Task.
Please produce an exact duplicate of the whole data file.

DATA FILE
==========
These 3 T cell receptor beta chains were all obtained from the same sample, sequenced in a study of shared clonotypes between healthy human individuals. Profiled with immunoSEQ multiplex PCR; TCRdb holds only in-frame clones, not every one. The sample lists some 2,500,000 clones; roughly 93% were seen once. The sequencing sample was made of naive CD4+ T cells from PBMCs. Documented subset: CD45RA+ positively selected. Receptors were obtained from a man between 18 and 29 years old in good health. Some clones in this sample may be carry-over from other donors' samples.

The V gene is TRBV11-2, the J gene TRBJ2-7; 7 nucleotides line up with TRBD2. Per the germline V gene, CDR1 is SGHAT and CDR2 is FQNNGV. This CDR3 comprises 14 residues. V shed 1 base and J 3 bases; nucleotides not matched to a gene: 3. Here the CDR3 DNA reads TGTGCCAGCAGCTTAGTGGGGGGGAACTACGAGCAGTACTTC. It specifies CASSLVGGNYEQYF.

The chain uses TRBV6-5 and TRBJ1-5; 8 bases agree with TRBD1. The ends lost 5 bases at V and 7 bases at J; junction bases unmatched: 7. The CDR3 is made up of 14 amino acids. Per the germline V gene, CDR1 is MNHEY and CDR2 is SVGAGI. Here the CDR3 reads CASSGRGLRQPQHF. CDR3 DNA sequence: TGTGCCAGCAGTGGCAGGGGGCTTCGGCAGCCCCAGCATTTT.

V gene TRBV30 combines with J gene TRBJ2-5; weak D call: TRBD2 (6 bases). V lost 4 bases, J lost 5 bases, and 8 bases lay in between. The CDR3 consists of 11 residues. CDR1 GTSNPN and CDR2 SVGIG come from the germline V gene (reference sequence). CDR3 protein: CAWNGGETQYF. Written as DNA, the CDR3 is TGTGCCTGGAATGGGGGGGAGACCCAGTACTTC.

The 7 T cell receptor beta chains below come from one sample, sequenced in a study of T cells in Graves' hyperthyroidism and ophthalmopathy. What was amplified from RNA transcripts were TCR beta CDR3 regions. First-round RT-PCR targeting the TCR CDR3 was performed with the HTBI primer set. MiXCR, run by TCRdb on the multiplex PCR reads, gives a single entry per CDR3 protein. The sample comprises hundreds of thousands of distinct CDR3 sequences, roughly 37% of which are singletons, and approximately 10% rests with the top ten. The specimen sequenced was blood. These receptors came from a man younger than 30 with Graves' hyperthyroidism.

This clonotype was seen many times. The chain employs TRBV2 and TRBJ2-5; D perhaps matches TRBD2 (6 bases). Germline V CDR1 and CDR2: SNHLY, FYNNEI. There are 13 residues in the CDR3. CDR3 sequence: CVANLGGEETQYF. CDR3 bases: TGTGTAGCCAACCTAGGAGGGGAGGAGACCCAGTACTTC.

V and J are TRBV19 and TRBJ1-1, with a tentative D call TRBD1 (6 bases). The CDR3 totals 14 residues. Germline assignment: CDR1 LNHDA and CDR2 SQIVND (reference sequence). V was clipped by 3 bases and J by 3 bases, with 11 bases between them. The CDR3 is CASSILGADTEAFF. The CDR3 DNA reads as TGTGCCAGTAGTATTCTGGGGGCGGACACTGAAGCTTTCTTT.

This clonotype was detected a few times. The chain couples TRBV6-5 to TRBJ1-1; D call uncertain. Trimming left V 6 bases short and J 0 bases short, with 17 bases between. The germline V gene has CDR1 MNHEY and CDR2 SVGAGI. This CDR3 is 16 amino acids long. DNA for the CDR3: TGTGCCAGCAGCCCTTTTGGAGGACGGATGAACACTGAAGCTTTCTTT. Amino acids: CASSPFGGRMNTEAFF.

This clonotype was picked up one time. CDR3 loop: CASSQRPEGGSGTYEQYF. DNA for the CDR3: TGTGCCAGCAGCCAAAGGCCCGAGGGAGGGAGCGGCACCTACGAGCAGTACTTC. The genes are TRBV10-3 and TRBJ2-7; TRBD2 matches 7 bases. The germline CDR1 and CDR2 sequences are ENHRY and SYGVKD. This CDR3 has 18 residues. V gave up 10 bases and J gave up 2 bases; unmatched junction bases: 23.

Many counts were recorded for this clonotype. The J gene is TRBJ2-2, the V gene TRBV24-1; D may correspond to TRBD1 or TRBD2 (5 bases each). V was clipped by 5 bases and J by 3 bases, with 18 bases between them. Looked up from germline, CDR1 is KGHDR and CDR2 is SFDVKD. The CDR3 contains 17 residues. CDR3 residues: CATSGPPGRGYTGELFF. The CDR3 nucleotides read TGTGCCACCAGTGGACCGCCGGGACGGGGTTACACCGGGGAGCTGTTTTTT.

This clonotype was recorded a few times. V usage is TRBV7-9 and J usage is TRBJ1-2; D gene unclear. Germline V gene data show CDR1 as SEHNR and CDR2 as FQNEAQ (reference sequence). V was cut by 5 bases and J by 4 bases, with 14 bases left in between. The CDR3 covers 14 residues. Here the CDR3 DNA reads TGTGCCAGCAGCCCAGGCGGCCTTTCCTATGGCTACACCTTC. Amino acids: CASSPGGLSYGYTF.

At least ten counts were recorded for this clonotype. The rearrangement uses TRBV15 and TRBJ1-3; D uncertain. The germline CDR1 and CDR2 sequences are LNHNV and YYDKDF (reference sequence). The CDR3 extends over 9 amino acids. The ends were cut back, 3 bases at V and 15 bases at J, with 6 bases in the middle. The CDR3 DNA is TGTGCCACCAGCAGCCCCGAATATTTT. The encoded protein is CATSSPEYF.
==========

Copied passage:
These 3 T cell receptor beta chains were all obtained from the same sample, sequenced in a study of shared clonotypes between healthy human individuals. Profiled with immunoSEQ multiplex PCR; TCRdb holds only in-frame clones, not every one. The sample lists some 2,500,000 clones; roughly 93% were seen once. The sequencing sample was made of naive CD4+ T cells from PBMCs. Documented subset: CD45RA+ positively selected. Receptors were obtained from a man between 18 and 29 years old in good health. Some clones in this sample may be carry-over from other donors' samples.

The V gene is TRBV11-2, the J gene TRBJ2-7; 7 nucleotides line up with TRBD2. Per the germline V gene, CDR1 is SGHAT and CDR2 is FQNNGV. This CDR3 comprises 14 residues. V shed 1 base and J 3 bases; nucleotides not matched to a gene: 3. Here the CDR3 DNA reads TGTGCCAGCAGCTTAGTGGGGGGGAACTACGAGCAGTACTTC. It specifies CASSLVGGNYEQYF.

The chain uses TRBV6-5 and TRBJ1-5; 8 bases agree with TRBD1. The ends lost 5 bases at V and 7 bases at J; junction bases unmatched: 7. The CDR3 is made up of 14 amino acids. Per the germline V gene, CDR1 is MNHEY and CDR2 is SVGAGI. Here the CDR3 reads CASSGRGLRQPQHF. CDR3 DNA sequence: TGTGCCAGCAGTGGCAGGGGGCTTCGGCAGCCCCAGCATTTT.

V gene TRBV30 combines with J gene TRBJ2-5; weak D call: TRBD2 (6 bases). V lost 4 bases, J lost 5 bases, and 8 bases lay in between. The CDR3 consists of 11 residues. CDR1 GTSNPN and CDR2 SVGIG come from the germline V gene (reference sequence). CDR3 protein: CAWNGGETQYF. Written as DNA, the CDR3 is TGTGCCTGGAATGGGGGGGAGACCCAGTACTTC.

The 7 T cell receptor beta chains below come from one sample, sequenced in a study of T cells in Graves' hyperthyroidism and ophthalmopathy. What was amplified from RNA transcripts were TCR beta CDR3 regions. First-round RT-PCR targeting the TCR CDR3 was performed with the HTBI primer set. MiXCR, run by TCRdb on the multiplex PCR reads, gives a single entry per CDR3 protein. The sample comprises hundreds of thousands of distinct CDR3 sequences, roughly 37% of which are singletons, and approximately 10% rests with the top ten. The specimen sequenced was blood. These receptors came from a man younger than 30 with Graves' hyperthyroidism.

This clonotype was seen many times. The chain employs TRBV2 and TRBJ2-5; D perhaps matches TRBD2 (6 bases). Germline V CDR1 and CDR2: SNHLY, FYNNEI. There are 13 residues in the CDR3. CDR3 sequence: CVANLGGEETQYF. CDR3 bases: TGTGTAGCCAACCTAGGAGGGGAGGAGACCCAGTACTTC.

V and J are TRBV19 and TRBJ1-1, with a tentative D call TRBD1 (6 bases). The CDR3 totals 14 residues. Germline assignment: CDR1 LNHDA and CDR2 SQIVND (reference sequence). V was clipped by 3 bases and J by 3 bases, with 11 bases between them. The CDR3 is CASSILGADTEAFF. The CDR3 DNA reads as TGTGCCAGTAGTATTCTGGGGGCGGACACTGAAGCTTTCTTT.

This clonotype was detected a few times. The chain couples TRBV6-5 to TRBJ1-1; D call uncertain. Trimming left V 6 bases short and J 0 bases short, with 17 bases between. The germline V gene has CDR1 MNHEY and CDR2 SVGAGI. This CDR3 is 16 amino acids long. DNA for the CDR3: TGTGCCAGCAGCCCTTTTGGAGGACGGATGAACACTGAAGCTTTCTTT. Amino acids: CASSPFGGRMNTEAFF.

This clonotype was picked up one time. CDR3 loop: CASSQRPEGGSGTYEQYF. DNA for the CDR3: TGTGCCAGCAGCCAAAGGCCCGAGGGAGGGAGCGGCACCTACGAGCAGTACTTC. The genes are TRBV10-3 and TRBJ2-7; TRBD2 matches 7 bases. The germline CDR1 and CDR2 sequences are ENHRY and SYGVKD. This CDR3 has 18 residues. V gave up 10 bases and J gave up 2 bases; unmatched junction bases: 23.

Many counts were recorded for this clonotype. The J gene is TRBJ2-2, the V gene TRBV24-1; D may correspond to TRBD1 or TRBD2 (5 bases each). V was clipped by 5 bases and J by 3 bases, with 18 bases between them. Looked up from germline, CDR1 is KGHDR and CDR2 is SFDVKD. The CDR3 contains 17 residues. CDR3 residues: CATSGPPGRGYTGELFF. The CDR3 nucleotides read TGTGCCACCAGTGGACCGCCGGGACGGGGTTACACCGGGGAGCTGTTTTTT.

This clonotype was recorded a few times. V usage is TRBV7-9 and J usage is TRBJ1-2; D gene unclear. Germline V gene data show CDR1 as SEHNR and CDR2 as FQNEAQ (reference sequence). V was cut by 5 bases and J by 4 bases, with 14 bases left in between. The CDR3 covers 14 residues. Here the CDR3 DNA reads TGTGCCAGCAGCCCAGGCGGCCTTTCCTATGGCTACACCTTC. Amino acids: CASSPGGLSYGYTF.

At least ten counts were recorded for this clonotype. The rearrangement uses TRBV15 and TRBJ1-3; D uncertain. The germline CDR1 and CDR2 sequences are LNHNV and YYDKDF (reference sequence). The CDR3 extends over 9 amino acids. The ends were cut back, 3 bases at V and 15 bases at J, with 6 bases in the middle. The CDR3 DNA is TGTGCCACCAGCAGCCCCGAATATTTT. The encoded protein is CATSSPEYF.